LEON: I started a pot of coffee then I went into my lab and started working on my battery
charging unit. AND THEN IT HAPPENED.
LEON: …and there was a very loud explosion and all of a sudden I was lying on the floor
and there it was coming out the side of this battery. It was about that
big, and it wasn’t like fire. It looked like a jet afterburner, like jet exhaust.
THE PROTOTYPE BATTERY SECURAPLANE WAS USING TO TEST ITS CHARGER HAD EXPLODED.
KIRK WINES / Former Securaplane technician: I heard a very loud series of metallic rattling
bangs. A kind of shhhhhh. And just this jet of steam.
LEON: The fire was literally rolling up the walls around me and, and on the ceiling, I
could just see it eating up all around me…
WINES: I know if that had happened on board an aircraft, there, there would be no chance
of survival. IT WAS THE BIGGEST CHEMICAL FIRE IN TUCSON’S
HISTORY. A TEN THOUSAND SQUARE FOOT, THREE-STOREY STRUCTURE,
BURNT TO THE GROUND. RICHARD LUKSO / Securaplane founder: …after
my building burned down, after that they realized very emphatically the danger of this chemistry.
RICHARD LUKSO KNOWS WELL THE CHEMISTRY OF THE DREAMLINER BATTERY.
BOEING CHOSE THE MOST POWERFUL THERE IS… BUT ALSO THE MOST VOLATILE.
LUKSO: they went to lithium cobalt which is way up
here as far as danger. LUKSO STEPPED DOWN AS SECURAPLANE PRESIDENT
JUST BEFORE THE FIRE. HE STARTED A NEW COMPANY TO MAKE LITHIUM ION
BATTERIES FOR BUSINESS JETS. LUKSO WAS A TRUE BELIEVER IN THE TECHNOLOGY.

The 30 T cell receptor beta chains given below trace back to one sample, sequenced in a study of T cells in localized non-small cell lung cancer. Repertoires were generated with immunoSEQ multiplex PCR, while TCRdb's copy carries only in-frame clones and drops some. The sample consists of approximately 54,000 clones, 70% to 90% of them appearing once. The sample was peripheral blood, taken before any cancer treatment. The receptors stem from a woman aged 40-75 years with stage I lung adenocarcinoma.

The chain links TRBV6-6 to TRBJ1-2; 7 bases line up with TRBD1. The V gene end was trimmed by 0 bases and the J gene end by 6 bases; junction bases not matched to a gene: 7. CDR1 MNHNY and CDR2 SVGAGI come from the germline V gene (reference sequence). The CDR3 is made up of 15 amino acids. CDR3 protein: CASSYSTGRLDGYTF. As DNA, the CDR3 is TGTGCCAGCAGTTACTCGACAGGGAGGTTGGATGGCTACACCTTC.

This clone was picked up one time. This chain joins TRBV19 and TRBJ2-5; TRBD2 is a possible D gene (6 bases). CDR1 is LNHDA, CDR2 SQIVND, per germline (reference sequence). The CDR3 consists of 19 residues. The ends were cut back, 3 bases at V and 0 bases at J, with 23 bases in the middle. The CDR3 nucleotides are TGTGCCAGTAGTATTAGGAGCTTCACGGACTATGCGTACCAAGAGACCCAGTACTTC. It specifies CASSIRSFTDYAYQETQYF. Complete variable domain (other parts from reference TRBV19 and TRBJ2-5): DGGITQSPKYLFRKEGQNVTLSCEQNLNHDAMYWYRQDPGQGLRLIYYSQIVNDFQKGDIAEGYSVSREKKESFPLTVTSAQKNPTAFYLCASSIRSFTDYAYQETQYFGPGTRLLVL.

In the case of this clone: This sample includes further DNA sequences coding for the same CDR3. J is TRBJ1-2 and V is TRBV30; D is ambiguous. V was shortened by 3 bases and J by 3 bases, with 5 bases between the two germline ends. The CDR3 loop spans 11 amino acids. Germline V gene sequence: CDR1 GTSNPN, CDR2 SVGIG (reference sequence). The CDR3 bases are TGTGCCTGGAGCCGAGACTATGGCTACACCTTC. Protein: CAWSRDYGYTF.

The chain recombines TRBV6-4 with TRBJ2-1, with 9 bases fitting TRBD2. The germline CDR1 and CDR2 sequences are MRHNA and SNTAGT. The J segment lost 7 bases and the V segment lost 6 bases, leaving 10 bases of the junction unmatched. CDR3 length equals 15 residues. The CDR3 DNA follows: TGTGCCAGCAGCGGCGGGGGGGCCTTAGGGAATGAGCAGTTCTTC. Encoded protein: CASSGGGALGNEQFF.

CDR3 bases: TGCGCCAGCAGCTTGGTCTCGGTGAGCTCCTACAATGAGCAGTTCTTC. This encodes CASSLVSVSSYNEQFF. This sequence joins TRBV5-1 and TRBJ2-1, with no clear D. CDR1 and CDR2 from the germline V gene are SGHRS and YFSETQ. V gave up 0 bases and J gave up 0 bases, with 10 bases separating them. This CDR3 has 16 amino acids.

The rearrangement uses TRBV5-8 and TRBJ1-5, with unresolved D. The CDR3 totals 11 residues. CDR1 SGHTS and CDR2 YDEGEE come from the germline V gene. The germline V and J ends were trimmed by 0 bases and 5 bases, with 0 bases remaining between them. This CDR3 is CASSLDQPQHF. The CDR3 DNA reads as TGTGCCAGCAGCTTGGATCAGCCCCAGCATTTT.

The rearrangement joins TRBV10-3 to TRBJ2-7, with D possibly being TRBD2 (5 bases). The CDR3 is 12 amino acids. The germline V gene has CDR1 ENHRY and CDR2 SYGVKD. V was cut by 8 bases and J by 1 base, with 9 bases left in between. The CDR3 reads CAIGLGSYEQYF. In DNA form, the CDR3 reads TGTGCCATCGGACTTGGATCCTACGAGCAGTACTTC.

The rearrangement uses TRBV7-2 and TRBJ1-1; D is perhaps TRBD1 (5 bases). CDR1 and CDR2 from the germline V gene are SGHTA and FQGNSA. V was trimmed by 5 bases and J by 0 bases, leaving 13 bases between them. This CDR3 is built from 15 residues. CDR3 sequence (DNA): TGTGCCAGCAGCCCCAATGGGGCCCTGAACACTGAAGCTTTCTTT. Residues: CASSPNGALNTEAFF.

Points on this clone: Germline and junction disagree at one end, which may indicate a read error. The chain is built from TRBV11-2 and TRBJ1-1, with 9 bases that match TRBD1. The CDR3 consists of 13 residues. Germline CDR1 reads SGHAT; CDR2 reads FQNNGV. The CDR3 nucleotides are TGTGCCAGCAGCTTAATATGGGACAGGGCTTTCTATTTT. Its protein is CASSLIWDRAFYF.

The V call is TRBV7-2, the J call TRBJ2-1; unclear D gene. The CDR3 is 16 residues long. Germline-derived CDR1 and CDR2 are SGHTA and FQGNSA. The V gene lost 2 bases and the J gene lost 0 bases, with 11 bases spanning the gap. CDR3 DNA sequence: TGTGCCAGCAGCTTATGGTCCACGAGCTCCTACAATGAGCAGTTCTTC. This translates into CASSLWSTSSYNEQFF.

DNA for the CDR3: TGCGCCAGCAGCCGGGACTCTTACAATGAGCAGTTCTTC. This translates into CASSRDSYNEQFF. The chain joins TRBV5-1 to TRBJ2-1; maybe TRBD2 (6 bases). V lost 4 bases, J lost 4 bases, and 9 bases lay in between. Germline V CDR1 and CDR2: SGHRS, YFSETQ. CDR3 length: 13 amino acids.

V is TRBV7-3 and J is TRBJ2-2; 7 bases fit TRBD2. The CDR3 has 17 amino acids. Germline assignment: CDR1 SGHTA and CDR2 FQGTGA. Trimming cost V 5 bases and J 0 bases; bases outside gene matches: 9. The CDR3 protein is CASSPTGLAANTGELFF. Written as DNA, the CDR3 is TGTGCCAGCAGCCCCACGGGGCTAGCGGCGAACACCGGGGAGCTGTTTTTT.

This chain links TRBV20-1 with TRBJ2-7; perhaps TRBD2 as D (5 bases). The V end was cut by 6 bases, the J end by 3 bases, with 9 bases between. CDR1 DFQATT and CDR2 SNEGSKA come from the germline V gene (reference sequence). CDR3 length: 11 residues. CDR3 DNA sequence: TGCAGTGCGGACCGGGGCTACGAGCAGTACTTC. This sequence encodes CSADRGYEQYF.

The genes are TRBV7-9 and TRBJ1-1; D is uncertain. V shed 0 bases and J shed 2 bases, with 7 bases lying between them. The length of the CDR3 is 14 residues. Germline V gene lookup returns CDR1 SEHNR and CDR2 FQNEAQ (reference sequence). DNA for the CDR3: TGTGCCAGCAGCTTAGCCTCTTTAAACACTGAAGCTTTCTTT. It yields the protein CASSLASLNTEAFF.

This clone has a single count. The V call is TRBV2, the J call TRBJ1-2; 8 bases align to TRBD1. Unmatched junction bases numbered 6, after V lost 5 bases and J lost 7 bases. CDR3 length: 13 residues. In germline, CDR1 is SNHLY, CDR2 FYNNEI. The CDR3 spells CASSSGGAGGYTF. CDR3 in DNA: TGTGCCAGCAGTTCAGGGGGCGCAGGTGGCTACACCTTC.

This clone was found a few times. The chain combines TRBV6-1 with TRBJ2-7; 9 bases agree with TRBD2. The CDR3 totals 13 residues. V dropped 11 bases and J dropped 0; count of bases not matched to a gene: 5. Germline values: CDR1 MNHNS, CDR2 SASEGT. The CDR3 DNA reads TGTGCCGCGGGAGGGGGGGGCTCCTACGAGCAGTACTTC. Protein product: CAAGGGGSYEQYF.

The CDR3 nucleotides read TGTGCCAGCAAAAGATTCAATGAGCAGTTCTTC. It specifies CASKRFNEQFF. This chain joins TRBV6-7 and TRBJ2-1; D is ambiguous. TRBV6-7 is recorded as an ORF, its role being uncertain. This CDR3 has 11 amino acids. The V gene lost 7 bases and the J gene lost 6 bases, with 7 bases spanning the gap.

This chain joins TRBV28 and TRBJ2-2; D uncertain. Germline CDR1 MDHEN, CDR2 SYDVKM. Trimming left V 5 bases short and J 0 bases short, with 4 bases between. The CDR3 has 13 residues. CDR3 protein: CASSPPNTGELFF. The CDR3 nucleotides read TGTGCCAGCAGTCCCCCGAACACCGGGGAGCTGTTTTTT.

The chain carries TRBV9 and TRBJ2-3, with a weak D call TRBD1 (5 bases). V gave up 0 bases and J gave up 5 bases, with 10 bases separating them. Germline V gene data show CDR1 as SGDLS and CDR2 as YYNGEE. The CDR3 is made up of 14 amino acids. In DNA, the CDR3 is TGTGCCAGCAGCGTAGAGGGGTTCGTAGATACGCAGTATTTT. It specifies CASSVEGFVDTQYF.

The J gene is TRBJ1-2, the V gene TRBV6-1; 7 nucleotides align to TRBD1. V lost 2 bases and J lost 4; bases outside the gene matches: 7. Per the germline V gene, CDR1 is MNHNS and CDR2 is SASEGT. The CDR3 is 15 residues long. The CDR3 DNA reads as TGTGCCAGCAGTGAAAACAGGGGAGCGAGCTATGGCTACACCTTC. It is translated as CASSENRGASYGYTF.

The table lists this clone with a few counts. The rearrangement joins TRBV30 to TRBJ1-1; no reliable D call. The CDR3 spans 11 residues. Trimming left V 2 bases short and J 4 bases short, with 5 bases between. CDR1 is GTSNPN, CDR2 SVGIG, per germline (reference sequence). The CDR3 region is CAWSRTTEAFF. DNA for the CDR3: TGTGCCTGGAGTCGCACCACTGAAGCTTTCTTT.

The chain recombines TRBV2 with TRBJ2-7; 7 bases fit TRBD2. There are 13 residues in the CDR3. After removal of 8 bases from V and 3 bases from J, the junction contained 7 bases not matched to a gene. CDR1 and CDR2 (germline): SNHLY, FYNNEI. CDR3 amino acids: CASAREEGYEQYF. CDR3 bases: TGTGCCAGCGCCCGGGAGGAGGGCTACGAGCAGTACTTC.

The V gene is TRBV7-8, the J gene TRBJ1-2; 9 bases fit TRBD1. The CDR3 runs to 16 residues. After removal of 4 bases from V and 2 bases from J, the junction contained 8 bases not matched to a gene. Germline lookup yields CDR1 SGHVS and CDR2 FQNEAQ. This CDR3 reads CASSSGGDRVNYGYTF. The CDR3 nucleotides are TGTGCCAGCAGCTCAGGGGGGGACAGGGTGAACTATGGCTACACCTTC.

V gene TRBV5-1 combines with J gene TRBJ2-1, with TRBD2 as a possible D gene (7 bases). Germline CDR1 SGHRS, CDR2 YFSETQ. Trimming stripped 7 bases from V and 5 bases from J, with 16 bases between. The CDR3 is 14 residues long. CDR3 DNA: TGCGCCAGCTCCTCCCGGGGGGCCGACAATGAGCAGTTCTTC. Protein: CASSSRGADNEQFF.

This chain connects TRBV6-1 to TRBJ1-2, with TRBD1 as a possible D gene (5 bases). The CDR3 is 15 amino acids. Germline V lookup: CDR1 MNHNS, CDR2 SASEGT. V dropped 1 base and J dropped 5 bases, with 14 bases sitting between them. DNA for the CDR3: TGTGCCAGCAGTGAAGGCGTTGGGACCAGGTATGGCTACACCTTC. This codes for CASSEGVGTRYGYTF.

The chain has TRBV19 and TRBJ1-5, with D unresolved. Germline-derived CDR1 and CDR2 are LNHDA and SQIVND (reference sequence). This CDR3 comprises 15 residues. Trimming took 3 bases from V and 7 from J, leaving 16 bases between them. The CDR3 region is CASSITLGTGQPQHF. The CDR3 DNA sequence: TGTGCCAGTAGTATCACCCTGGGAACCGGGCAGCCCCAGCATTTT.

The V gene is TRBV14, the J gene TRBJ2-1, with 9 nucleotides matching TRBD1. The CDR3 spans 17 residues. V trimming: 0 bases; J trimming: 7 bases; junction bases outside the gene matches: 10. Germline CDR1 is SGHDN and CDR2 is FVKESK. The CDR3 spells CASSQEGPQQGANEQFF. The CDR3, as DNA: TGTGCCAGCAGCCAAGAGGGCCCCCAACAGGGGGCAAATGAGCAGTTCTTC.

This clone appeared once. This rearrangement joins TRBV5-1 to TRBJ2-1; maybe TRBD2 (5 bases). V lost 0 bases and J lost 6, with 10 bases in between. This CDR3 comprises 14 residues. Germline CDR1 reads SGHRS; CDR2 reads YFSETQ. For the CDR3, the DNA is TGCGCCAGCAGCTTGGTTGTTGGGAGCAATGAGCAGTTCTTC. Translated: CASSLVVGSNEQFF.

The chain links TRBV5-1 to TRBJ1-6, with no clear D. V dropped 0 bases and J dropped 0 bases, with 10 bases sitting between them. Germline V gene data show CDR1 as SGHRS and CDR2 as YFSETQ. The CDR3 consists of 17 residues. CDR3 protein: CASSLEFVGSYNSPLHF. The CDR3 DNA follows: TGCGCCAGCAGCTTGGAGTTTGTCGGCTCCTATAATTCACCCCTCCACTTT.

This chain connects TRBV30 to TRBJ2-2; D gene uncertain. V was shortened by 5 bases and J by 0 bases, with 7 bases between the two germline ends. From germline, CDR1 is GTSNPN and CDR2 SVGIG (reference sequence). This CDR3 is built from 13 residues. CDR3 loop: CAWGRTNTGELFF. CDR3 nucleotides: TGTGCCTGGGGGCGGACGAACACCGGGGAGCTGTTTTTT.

THEN HE BEGAN TESTING. BULLET TEST VIDEO: Two, 3.3 amp hour series
battery pack bullet test. LUKSO WENT BEYOND EVEN THE LATEST INDUSTRY
GUIDELINES – GOING SO FAR AS TO FIRE BULLETS INTO BATTERIES, TO SEE IF THEY COULD BE MADE SAFE FOR MILITARY APPLICATIONS.
(BATTERY WALK/TALK) LUKSO: Yeah. You could run the test that you feel that you need to
meet the requirements to be safe, but you also need to have a conscience
that’s going to tell you I want to do the extreme.”
IN THE END, TESTING WITH A CONSCIENCE, LUKSO COULDN’T MAKE THE BATTERIES MEET THE REQUIREMENTS.
HIS NEW COMPANY FAILED. LUKSO: …we became proficient in destroying
batteries. And, and the more we learned about it, the worst it got. I mean, oh, my God, we kept digging and digging.
We were saying I wonder what the rest of the guys are doing. Well, I guess we knew.
BY REST OF THE GUYS HE MEANS BOEING. AND THEY WERE TESTING TO A WEAKER STANDARD…
ONE WRITTEN BY THE FAA SPECIFICALLY FOR THE DREAMLINER. IT’S THE FAA’S JOB TO REGULATE AIR SAFETY.
BUT WHEN IT COMES TO BUILDING AIRPLANES, THE FAA DELEGATES OVERSIGHT ALMOST COMPLETELY
TO THE AIRCRAFT MANUFACTURERS.
WHEN IT COMES TO THE BATTERY AND BEYOND, BOEING LARGELY POLICES ITSELF.
THE BATTERIES PASSED BOEING’S TESTS. IN LINE WITH THE FAA RULES, BOEING SAID THE
787 BATTERIES WOULD VIRTUALLY NEVER CATCH FIRE ON BOARD AN AIRCRAFT.
THEN, THEY FAILED TWICE IN JUST NINE DAYS. BOEING HAS NOT UNCOVERED THE ROOT CAUSE OF
THE FAILURES. IT FOUND A WORK AROUND: A STRONG STEEL CASE,
MORE INSULATION, AND AN EXHAUST FOR NOXIOUS FUMES.
SINNETT: …any fire will be impossible because there’s not enough oxygen to support combustion.
BUT SEVERAL LEADING SCIENTISTS HAVE THEIR DOUBTS.
DONALD SADOWAY / MIT: I don’t think it’s a sufficient fix / Even inside that steel box
with all of its fortifications, all of the elements are still
there for fire. DESPITE NOT KNOWING THE ROOT CAUSE, AMERICA’S
SAFETY REGULATOR, THE FAA, WAS SATISFIED. AND IN APRIL 2013, THE DREAMLINER WAS BACK. BUT THIS STORY GOES FAR BEYOND A BURNING BATTERY. IT BEGINS AT BOEING ITSELF. “This is it. The first American commercial
jet capable of economical transatlantic service. The Boeing 707 jet clipper. SINCE ITS CREATION IN SEATTLE NEARLY A CENTURY
AGO, BOEING HAD DEVELOPED A REPUTATION AS A WORLD-CLASS ENGINEERING COMPANY. BUT IN 1997 BOEING CHANGED.